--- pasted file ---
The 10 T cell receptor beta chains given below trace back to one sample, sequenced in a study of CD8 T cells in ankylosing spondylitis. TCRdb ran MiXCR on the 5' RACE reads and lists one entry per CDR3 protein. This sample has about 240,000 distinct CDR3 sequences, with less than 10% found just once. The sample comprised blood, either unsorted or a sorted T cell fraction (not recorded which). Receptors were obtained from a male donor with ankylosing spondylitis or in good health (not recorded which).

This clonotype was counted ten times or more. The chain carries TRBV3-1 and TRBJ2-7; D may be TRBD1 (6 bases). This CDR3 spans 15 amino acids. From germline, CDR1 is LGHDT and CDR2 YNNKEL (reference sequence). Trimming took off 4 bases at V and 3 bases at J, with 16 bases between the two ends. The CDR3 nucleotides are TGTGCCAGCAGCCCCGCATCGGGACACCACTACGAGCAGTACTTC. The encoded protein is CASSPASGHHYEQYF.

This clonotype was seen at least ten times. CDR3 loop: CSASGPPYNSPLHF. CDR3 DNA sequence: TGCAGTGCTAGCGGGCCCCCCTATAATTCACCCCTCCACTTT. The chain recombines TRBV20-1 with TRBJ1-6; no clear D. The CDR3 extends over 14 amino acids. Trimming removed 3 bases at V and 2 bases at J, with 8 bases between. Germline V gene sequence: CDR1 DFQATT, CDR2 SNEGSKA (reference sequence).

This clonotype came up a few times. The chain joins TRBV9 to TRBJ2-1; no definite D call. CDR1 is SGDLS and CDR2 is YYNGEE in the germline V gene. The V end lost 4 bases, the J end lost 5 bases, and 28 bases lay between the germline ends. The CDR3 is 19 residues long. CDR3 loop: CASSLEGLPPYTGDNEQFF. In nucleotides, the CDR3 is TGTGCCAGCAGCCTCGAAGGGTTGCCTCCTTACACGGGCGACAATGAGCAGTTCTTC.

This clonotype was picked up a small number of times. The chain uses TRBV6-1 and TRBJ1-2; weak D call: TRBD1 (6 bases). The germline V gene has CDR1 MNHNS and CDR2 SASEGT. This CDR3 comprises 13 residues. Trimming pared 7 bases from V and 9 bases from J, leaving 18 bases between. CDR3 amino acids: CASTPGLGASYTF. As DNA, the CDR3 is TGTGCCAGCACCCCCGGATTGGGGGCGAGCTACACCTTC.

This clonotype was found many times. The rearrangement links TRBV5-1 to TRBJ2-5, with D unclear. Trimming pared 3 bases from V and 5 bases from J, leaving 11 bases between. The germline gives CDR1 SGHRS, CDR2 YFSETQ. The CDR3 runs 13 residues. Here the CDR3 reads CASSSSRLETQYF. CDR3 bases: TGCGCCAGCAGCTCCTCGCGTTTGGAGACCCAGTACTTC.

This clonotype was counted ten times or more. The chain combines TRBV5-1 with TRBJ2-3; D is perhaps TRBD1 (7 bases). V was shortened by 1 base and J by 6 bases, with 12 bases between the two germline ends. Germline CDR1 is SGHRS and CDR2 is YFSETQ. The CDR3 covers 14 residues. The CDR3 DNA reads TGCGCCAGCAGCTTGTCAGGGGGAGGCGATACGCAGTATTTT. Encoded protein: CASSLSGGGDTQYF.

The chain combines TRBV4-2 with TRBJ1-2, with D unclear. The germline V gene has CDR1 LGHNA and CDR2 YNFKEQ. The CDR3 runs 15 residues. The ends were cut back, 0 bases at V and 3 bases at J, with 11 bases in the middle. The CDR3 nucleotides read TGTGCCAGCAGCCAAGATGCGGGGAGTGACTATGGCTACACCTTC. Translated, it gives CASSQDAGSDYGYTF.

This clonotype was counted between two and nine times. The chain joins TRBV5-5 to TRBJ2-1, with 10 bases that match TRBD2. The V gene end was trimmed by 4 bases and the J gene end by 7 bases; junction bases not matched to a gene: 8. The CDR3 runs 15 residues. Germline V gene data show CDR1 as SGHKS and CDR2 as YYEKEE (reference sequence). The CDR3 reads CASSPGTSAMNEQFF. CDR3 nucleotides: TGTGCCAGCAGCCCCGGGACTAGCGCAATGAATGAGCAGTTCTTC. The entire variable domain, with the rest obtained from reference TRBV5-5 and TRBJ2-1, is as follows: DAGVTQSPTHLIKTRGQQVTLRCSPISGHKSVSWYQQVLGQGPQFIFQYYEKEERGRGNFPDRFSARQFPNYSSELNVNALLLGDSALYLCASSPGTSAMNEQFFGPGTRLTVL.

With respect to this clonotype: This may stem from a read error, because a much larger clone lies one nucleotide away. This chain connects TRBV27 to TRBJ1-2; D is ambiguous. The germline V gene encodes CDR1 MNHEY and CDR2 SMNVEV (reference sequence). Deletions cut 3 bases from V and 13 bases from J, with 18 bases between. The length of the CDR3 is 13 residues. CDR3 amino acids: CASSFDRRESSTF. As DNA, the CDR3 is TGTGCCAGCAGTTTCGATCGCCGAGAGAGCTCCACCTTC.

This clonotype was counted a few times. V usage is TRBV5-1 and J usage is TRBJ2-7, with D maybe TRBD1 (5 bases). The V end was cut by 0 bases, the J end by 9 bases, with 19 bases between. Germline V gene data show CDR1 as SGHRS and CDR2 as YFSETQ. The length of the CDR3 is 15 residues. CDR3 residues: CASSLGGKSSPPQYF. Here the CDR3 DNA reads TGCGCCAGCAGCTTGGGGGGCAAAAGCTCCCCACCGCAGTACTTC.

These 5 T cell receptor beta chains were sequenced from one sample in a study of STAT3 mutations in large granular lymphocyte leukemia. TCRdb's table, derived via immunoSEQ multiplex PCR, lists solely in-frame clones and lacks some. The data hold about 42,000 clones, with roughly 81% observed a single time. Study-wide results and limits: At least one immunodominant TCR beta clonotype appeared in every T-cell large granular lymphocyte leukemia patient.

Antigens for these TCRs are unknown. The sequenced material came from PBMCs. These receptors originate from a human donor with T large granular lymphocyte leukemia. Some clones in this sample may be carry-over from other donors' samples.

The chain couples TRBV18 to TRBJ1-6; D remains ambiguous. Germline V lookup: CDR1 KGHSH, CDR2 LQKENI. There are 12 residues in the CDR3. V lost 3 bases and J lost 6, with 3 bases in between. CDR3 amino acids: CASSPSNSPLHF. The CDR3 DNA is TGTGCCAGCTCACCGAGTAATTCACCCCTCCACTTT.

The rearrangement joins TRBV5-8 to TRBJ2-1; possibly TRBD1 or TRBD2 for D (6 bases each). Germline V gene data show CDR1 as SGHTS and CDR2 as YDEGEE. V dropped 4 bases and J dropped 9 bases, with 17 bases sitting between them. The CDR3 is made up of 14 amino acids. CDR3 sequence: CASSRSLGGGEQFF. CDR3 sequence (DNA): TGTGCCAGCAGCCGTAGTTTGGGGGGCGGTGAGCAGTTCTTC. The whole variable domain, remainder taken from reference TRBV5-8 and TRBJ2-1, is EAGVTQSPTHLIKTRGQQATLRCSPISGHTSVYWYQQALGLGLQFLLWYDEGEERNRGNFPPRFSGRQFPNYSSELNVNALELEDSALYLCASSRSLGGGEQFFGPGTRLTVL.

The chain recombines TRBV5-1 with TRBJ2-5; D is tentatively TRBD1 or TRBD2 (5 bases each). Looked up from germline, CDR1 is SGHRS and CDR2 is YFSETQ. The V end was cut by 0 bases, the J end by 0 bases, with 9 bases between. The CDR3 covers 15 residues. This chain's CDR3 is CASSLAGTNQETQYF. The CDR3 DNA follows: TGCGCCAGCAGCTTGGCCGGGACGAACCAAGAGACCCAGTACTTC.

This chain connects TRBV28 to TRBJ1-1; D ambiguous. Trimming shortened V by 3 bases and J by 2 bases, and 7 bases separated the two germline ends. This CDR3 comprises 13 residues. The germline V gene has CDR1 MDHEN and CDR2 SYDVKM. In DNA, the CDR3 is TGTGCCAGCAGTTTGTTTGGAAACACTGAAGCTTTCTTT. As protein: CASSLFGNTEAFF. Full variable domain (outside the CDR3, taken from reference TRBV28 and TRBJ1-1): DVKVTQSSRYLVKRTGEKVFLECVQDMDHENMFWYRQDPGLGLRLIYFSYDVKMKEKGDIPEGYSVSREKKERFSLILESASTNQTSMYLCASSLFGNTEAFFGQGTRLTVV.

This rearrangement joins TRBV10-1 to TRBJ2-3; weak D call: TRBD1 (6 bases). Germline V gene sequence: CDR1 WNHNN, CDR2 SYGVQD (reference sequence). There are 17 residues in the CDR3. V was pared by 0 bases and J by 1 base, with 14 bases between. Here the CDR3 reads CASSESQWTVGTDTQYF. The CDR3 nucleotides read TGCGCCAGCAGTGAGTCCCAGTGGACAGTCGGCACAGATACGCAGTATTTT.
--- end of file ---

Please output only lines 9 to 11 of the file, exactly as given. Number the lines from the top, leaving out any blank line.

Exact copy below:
This clonotype was counted between two and nine times. The chain joins TRBV5-5 to TRBJ2-1, with 10 bases that match TRBD2. The V gene end was trimmed by 4 bases and the J gene end by 7 bases; junction bases not matched to a gene: 8. The CDR3 runs 15 residues. Germline V gene data show CDR1 as SGHKS and CDR2 as YYEKEE (reference sequence). The CDR3 reads CASSPGTSAMNEQFF. CDR3 nucleotides: TGTGCCAGCAGCCCCGGGACTAGCGCAATGAATGAGCAGTTCTTC. The entire variable domain, with the rest obtained from reference TRBV5-5 and TRBJ2-1, is as follows: DAGVTQSPTHLIKTRGQQVTLRCSPISGHKSVSWYQQVLGQGPQFIFQYYEKEERGRGNFPDRFSARQFPNYSSELNVNALLLGDSALYLCASSPGTSAMNEQFFGPGTRLTVL.

With respect to this clonotype: This may stem from a read error, because a much larger clone lies one nucleotide away. This chain connects TRBV27 to TRBJ1-2; D is ambiguous. The germline V gene encodes CDR1 MNHEY and CDR2 SMNVEV (reference sequence). Deletions cut 3 bases from V and 13 bases from J, with 18 bases between. The length of the CDR3 is 13 residues. CDR3 amino acids: CASSFDRRESSTF. As DNA, the CDR3 is TGTGCCAGCAGTTTCGATCGCCGAGAGAGCTCCACCTTC.

This clonotype was counted a few times. V usage is TRBV5-1 and J usage is TRBJ2-7, with D maybe TRBD1 (5 bases). The V end was cut by 0 bases, the J end by 9 bases, with 19 bases between. Germline V gene data show CDR1 as SGHRS and CDR2 as YFSETQ. The length of the CDR3 is 15 residues. CDR3 residues: CASSLGGKSSPPQYF. Here the CDR3 DNA reads TGCGCCAGCAGCTTGGGGGGCAAAAGCTCCCCACCGCAGTACTTC.